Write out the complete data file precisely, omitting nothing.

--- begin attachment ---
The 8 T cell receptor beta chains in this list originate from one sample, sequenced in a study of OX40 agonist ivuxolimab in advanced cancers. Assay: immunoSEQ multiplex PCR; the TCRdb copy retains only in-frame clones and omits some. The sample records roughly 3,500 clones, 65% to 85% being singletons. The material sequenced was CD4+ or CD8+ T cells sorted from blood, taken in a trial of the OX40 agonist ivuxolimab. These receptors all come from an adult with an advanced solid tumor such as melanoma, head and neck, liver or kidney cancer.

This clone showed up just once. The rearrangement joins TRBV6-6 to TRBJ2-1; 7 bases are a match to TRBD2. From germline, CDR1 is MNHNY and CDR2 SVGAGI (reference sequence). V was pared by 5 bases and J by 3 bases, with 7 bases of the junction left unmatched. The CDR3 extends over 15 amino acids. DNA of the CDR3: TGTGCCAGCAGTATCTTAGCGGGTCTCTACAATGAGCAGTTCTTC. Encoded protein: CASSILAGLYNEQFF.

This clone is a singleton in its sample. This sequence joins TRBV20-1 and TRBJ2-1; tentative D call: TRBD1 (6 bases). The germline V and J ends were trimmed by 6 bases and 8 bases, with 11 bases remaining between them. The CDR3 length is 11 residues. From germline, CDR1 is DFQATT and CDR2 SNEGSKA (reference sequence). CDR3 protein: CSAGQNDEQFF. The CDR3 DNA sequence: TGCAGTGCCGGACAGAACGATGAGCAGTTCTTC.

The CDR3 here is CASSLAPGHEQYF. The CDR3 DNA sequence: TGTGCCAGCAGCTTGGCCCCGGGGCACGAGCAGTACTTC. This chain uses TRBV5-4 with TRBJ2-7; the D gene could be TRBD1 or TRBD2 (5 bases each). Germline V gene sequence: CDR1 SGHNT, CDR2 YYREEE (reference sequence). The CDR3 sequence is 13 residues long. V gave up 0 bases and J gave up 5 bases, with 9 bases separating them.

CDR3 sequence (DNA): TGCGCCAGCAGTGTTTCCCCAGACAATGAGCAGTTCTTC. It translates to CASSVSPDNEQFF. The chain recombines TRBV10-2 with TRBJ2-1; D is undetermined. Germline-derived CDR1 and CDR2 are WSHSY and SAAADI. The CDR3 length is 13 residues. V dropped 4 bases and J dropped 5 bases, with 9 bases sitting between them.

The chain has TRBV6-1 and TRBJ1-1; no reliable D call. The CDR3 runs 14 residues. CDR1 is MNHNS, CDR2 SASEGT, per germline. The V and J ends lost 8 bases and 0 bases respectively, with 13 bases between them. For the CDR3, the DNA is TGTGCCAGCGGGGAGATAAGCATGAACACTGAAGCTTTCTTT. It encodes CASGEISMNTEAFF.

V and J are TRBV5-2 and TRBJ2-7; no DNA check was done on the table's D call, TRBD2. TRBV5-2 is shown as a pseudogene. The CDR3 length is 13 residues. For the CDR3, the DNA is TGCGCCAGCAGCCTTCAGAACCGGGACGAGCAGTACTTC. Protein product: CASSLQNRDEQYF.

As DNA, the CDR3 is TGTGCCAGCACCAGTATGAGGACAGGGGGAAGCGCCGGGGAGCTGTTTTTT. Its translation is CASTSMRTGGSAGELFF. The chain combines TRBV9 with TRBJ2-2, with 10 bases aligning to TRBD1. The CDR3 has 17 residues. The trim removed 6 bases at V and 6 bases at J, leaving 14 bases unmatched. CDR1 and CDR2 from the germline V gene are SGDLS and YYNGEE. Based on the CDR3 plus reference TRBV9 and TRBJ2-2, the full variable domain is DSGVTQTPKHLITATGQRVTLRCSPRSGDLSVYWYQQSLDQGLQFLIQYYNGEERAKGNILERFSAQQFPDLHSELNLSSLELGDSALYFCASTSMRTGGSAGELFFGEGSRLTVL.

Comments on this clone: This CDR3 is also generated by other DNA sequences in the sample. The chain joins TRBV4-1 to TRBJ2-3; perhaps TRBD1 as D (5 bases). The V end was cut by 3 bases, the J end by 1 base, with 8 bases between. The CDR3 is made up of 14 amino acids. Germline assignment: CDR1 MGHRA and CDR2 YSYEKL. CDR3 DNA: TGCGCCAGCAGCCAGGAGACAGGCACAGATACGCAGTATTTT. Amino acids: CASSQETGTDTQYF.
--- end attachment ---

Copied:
The 8 T cell receptor beta chains in this list originate from one sample, sequenced in a study of OX40 agonist ivuxolimab in advanced cancers. Assay: immunoSEQ multiplex PCR; the TCRdb copy retains only in-frame clones and omits some. The sample records roughly 3,500 clones, 65% to 85% being singletons. The material sequenced was CD4+ or CD8+ T cells sorted from blood, taken in a trial of the OX40 agonist ivuxolimab. These receptors all come from an adult with an advanced solid tumor such as melanoma, head and neck, liver or kidney cancer.

This clone showed up just once. The rearrangement joins TRBV6-6 to TRBJ2-1; 7 bases are a match to TRBD2. From germline, CDR1 is MNHNY and CDR2 SVGAGI (reference sequence). V was pared by 5 bases and J by 3 bases, with 7 bases of the junction left unmatched. The CDR3 extends over 15 amino acids. DNA of the CDR3: TGTGCCAGCAGTATCTTAGCGGGTCTCTACAATGAGCAGTTCTTC. Encoded protein: CASSILAGLYNEQFF.

This clone is a singleton in its sample. This sequence joins TRBV20-1 and TRBJ2-1; tentative D call: TRBD1 (6 bases). The germline V and J ends were trimmed by 6 bases and 8 bases, with 11 bases remaining between them. The CDR3 length is 11 residues. From germline, CDR1 is DFQATT and CDR2 SNEGSKA (reference sequence). CDR3 protein: CSAGQNDEQFF. The CDR3 DNA sequence: TGCAGTGCCGGACAGAACGATGAGCAGTTCTTC.

The CDR3 here is CASSLAPGHEQYF. The CDR3 DNA sequence: TGTGCCAGCAGCTTGGCCCCGGGGCACGAGCAGTACTTC. This chain uses TRBV5-4 with TRBJ2-7; the D gene could be TRBD1 or TRBD2 (5 bases each). Germline V gene sequence: CDR1 SGHNT, CDR2 YYREEE (reference sequence). The CDR3 sequence is 13 residues long. V gave up 0 bases and J gave up 5 bases, with 9 bases separating them.

CDR3 sequence (DNA): TGCGCCAGCAGTGTTTCCCCAGACAATGAGCAGTTCTTC. It translates to CASSVSPDNEQFF. The chain recombines TRBV10-2 with TRBJ2-1; D is undetermined. Germline-derived CDR1 and CDR2 are WSHSY and SAAADI. The CDR3 length is 13 residues. V dropped 4 bases and J dropped 5 bases, with 9 bases sitting between them.

The chain has TRBV6-1 and TRBJ1-1; no reliable D call. The CDR3 runs 14 residues. CDR1 is MNHNS, CDR2 SASEGT, per germline. The V and J ends lost 8 bases and 0 bases respectively, with 13 bases between them. For the CDR3, the DNA is TGTGCCAGCGGGGAGATAAGCATGAACACTGAAGCTTTCTTT. It encodes CASGEISMNTEAFF.

V and J are TRBV5-2 and TRBJ2-7; no DNA check was done on the table's D call, TRBD2. TRBV5-2 is shown as a pseudogene. The CDR3 length is 13 residues. For the CDR3, the DNA is TGCGCCAGCAGCCTTCAGAACCGGGACGAGCAGTACTTC. Protein product: CASSLQNRDEQYF.

As DNA, the CDR3 is TGTGCCAGCACCAGTATGAGGACAGGGGGAAGCGCCGGGGAGCTGTTTTTT. Its translation is CASTSMRTGGSAGELFF. The chain combines TRBV9 with TRBJ2-2, with 10 bases aligning to TRBD1. The CDR3 has 17 residues. The trim removed 6 bases at V and 6 bases at J, leaving 14 bases unmatched. CDR1 and CDR2 from the germline V gene are SGDLS and YYNGEE. Based on the CDR3 plus reference TRBV9 and TRBJ2-2, the full variable domain is DSGVTQTPKHLITATGQRVTLRCSPRSGDLSVYWYQQSLDQGLQFLIQYYNGEERAKGNILERFSAQQFPDLHSELNLSSLELGDSALYFCASTSMRTGGSAGELFFGEGSRLTVL.

Comments on this clone: This CDR3 is also generated by other DNA sequences in the sample. The chain joins TRBV4-1 to TRBJ2-3; perhaps TRBD1 as D (5 bases). The V end was cut by 3 bases, the J end by 1 base, with 8 bases between. The CDR3 is made up of 14 amino acids. Germline assignment: CDR1 MGHRA and CDR2 YSYEKL. CDR3 DNA: TGCGCCAGCAGCCAGGAGACAGGCACAGATACGCAGTATTTT. Amino acids: CASSQETGTDTQYF.